Movie representations concerning the incarceration experience that we think were fair and accurate include: One Japanese person said that the U.S used Pearl Harbor as an excuse to take Japanese land, homes, and to put Japanese people in prison as if they were common thieves and not Americans. That was a fair representation because it showed that the incarceration was not a military necessity. U.S actions to incarcerate the Nikkei people was based on hysteria and political pressure, it was not a military necessity. The Nikkei people were taken advantage of not only by the U.S government, but also the U.S citizens who took this opportunity to take Japanese homes, land and property for extremely cheap prices. For example; one neighbor of the family offered to buy the family’s $300 expensive silverware for only $15, Jeanne Wakatsuki’s mom broke them rather than sell them at such a price. This showed how whites American were willing to take advantage of the predicament that the Japanese people faced. Another fair representation concerned the Loyalty Questionnaire. The loyalty questionnaire was asked to all of those in the incarceration camps concerning their loyalty to America. Many received it as an insult. One man said he would declare his loyalty to America only if he was free. Some refused to answer the loyalty questionnaire because the government was trying to pit them against their ancestral homeland in an attempt to Americanize them.This questionnaire demanded that the Nikkei people give unconditional allegiance to the US and forswear (renounce) any form of allegiance to Japan. For answering “no” to this question 27 and 28, one was assumed to be dangerous and anti-American. This question was a ridiculous because it left no room for someone to be neutral. Answering “yes” to question 27 and 28 meant that one was completely for America and completely against Japan and therefore “Americanized” enough to not be dangerous. Answering “no” to question 27 and 28 meant that one was completely for Japan and completely against America, therefore dangerous. This was a serious dilemma for the Nikkei people. They were asked by the U.S government to completely renounce their ancestral land or face persecution. There was no space for being neutral. This was a dilemma for the Nikkei people because human beings have a natural connection/loyalty to their ancestral land and to require one to renounce that connection has very negative effects, emotionally and psychologically. This natural connection and loyalty to their ancestral land did not automatically mean that they would be a danger to U.S. The U.S should have given the Nikkei people the option to be neutral. Also, since the Nikkei people were ill-treated due to the racism in the U.S, why would they be loyal to U.S in the first place? Why should the U.S have the audacity to demand Nikkei peoples’ loyalty when the U.S treated them so ill? Block meetings were also fairly represented. JACL leader Frank Nishi’s views of how the Nikkei people needed to show their loyalty by cooperating with the government was well balanced by the opposing opinion of how the Nikkei people should not cooperate with their oppressor. The December 6, 1942 Manzanar riot was also well represented. The escalation of anger caused by the fact that U.S soldiers stole sugar was shown to be what escalated the riot. It shows how the Japanese people were standing up for what was rightfully theirs, yet they were shot at and some killed by U.S police. This encapsulated the struggle of the oppressor against the oppressed and this portrayed the cruelty of the Nikkei incarceration.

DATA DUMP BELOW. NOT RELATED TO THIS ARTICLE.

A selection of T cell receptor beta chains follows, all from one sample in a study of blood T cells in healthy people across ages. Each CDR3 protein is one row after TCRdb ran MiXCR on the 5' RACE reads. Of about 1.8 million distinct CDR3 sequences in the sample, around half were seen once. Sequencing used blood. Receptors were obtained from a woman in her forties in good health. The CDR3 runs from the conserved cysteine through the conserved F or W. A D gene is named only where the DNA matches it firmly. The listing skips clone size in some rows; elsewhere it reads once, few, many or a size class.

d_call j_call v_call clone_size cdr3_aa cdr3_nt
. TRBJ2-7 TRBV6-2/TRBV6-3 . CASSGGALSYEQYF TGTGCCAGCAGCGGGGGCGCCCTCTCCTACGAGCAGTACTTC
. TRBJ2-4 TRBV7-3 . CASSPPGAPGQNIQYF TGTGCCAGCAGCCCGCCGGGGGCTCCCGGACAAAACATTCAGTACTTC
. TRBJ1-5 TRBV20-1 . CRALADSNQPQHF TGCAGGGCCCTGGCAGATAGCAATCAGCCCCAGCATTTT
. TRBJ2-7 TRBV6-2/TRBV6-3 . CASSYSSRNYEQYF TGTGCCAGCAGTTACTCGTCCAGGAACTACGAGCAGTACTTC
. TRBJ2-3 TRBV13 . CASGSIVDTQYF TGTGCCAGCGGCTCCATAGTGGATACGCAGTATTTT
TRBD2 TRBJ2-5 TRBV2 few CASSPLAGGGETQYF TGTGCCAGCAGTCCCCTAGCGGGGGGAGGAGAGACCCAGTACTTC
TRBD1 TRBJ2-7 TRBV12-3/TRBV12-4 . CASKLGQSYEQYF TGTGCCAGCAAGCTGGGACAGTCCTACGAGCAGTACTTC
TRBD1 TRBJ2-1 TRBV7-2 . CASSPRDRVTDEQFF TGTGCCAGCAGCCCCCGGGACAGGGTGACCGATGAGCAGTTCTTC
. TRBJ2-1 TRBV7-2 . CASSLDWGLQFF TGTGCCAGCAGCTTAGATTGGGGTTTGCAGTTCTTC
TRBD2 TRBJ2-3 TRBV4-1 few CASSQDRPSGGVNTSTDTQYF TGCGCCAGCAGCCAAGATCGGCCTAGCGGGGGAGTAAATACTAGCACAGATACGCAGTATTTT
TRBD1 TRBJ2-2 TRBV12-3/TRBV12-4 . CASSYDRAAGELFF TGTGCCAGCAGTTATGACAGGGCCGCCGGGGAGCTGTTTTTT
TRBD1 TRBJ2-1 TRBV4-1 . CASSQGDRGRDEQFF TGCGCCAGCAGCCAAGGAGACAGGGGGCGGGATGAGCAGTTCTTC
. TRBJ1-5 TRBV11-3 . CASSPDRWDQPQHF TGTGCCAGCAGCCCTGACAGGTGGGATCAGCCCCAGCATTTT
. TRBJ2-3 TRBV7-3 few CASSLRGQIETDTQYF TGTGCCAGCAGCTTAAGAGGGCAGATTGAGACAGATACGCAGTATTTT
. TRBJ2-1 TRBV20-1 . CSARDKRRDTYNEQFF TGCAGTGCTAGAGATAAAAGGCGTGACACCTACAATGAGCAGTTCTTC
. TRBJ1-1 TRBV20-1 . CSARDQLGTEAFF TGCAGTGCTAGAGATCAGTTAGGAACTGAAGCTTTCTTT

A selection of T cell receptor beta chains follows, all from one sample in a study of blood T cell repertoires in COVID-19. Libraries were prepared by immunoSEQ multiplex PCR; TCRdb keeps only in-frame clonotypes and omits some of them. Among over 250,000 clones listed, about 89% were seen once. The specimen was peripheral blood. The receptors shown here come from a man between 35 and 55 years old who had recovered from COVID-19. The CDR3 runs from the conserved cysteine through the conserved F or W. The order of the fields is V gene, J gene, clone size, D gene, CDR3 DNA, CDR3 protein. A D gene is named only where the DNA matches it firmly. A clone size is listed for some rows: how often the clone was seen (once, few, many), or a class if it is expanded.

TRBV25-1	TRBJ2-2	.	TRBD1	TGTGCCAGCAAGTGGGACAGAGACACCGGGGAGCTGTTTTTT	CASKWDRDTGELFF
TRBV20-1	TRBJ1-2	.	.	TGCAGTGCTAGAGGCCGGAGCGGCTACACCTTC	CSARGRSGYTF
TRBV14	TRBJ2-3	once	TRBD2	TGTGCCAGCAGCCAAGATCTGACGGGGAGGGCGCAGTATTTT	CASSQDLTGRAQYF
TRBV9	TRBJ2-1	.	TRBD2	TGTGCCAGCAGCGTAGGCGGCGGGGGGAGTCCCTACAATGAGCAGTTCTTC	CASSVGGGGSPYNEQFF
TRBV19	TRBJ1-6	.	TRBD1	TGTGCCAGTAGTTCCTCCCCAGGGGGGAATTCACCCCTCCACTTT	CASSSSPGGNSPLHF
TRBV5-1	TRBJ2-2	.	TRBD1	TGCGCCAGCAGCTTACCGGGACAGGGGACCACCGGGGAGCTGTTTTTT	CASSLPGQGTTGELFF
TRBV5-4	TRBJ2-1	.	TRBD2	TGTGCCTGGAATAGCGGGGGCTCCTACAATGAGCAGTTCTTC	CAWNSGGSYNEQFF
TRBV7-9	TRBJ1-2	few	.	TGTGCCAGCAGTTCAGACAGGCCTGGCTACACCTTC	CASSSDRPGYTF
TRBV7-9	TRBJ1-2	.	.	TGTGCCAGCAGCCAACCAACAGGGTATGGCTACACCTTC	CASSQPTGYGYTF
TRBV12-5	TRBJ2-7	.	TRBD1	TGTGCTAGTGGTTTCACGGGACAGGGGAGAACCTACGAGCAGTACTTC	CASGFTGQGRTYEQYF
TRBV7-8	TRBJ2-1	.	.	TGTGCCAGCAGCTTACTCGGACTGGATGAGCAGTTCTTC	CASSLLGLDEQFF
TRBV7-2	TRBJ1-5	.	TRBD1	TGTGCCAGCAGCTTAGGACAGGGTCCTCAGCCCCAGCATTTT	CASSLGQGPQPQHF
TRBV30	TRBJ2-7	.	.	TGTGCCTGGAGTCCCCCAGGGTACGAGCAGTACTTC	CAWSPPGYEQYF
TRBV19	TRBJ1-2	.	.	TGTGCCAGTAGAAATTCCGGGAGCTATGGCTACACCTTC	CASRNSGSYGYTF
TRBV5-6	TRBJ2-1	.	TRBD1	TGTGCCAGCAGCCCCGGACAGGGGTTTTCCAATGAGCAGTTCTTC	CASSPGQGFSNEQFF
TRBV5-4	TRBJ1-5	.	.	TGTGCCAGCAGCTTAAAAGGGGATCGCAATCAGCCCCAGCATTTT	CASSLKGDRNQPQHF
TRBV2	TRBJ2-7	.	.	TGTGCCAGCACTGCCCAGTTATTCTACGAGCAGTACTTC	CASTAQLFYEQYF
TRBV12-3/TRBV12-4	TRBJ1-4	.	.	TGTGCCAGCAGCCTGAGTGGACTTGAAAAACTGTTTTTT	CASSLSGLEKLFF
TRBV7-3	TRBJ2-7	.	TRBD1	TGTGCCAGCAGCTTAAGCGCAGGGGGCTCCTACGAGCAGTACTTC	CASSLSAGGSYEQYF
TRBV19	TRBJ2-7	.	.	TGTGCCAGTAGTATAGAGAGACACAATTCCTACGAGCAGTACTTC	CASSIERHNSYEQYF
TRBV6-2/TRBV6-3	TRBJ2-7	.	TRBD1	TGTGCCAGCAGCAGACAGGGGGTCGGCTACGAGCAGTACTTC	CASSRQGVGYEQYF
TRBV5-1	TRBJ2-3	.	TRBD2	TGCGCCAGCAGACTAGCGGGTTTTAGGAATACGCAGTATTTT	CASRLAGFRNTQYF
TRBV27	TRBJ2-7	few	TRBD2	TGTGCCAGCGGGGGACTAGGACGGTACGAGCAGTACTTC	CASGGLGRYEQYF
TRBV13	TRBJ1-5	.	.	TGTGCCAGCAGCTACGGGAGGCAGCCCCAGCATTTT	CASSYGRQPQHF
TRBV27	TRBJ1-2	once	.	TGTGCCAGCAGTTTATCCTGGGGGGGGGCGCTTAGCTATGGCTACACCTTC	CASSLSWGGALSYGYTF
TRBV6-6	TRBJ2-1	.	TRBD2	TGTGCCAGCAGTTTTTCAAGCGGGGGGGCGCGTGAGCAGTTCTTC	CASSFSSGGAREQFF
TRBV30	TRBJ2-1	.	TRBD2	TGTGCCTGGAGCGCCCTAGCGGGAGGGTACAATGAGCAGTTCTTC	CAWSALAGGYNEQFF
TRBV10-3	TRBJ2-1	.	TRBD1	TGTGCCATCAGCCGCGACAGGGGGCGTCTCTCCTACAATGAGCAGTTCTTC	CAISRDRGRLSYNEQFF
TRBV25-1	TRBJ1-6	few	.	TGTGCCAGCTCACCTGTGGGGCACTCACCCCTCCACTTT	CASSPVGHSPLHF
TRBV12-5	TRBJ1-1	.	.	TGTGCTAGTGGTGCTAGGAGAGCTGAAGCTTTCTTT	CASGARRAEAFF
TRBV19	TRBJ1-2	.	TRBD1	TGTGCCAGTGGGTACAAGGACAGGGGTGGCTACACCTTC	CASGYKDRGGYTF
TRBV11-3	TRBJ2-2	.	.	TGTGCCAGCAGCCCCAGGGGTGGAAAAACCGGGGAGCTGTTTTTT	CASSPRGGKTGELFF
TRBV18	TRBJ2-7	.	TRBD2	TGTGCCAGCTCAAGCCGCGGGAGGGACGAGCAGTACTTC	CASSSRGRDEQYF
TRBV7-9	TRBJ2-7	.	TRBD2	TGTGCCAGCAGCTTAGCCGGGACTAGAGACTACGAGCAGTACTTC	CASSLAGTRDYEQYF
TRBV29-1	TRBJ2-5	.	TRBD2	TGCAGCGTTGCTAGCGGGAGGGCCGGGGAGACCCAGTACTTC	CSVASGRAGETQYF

Movie representations concerning the incarceration experience that we think were unfair and misleading are such as: The unclear representation of the fact that people struggled to leave the camp. The experience after the incarceration camps should have been covered so that we can see the perpetual effects of the emotional and psychological pain that continued long past the time the camps were closed. The film should have showed the Nikkei people’s struggle of getting back to normal lives outside barbed wire fences and the struggle of getting back to a white majority society that had mistreated and wounded them so deeply. Another misrepresentation was such as: the misleading portrayal of the desire of the Wakatsuki brothers to die for their country, insinuating that that was the sole way of proving themselves to be “true” and “loyal” Americans.
One way the text illustrates a historical memory is, in the reading by Tetsudan Kashima called Japanese American Internees Return, 1945 to 1955: Readjustment and Social Amnesia. Kashima talks about how the traumatic camp experience developed the need to those suppress memories and feelings amounting to social amnesia. When the father of Jeanne Wakatsuki came back from detainment a year later, he was so broken. He suppressed his feelings by drinking alcohol. Once, he also beat his wife because of his trauma and anger. This shows how deeply hurt he was, both emotionally and psychologically. This shows that negative memories from the incarceration experience may still have negative effects even today.
The film Farewell to Manzanar was generally a good representation of what had happened in the incarceration camps because it depicted the issues of social injustice that occurred during the Nikkei incarceration. It showed how propaganda was used to manipulate people to fear the Nikkei people. It showed how the U.S government was so paranoid concerning sabotage by the Nikkei people that it would detain people simply for possessing tools such as fishing boat radios, maps, binoculars, and telescopes. The movie portrayed how the Japanese people were willing to fight against the illegality of the incarceration camps through both infrapolitics such as photography, sketching and writing and also via visible dissent such as protests, work-slowdowns and draft-resistance. This was well balanced with the portrayal of the fact that the Nikkei people were also strong in self-preservation, in holding on to dignity at such a time, overcoming such adversity. For holding on to hope no matter what. The Nikkei people never sabotaged the U.S government. Til this day, with the Day of Remembrance as a reminder, the Japanese people together with other racial minority groups, still continue to move forward in the fight for justice.
Kashima, Tetsuden. “Japanese American Internees Return, 1945 to 1955: Readjustment and Social Amnesia.” Phylon (1960-) 41.2 (1980): 107-15. Web.
Korty, John, Houston, James D., Houston, Jeanne Wakatsuki, Chihara, Paul, Shimoda, Yuki, McCarthy, Nobu, Kikumura-Yano, Akemi, Kusatsu, Clyde, Mako, Morita, Pat, Korty Films, Production Company, NBC Universal Television, Publisher, and Japanese American National Museum , Distributor. Farewell to Manzanar. Universal City, CA]: NBC Universal Media, 2011, 2011. Print.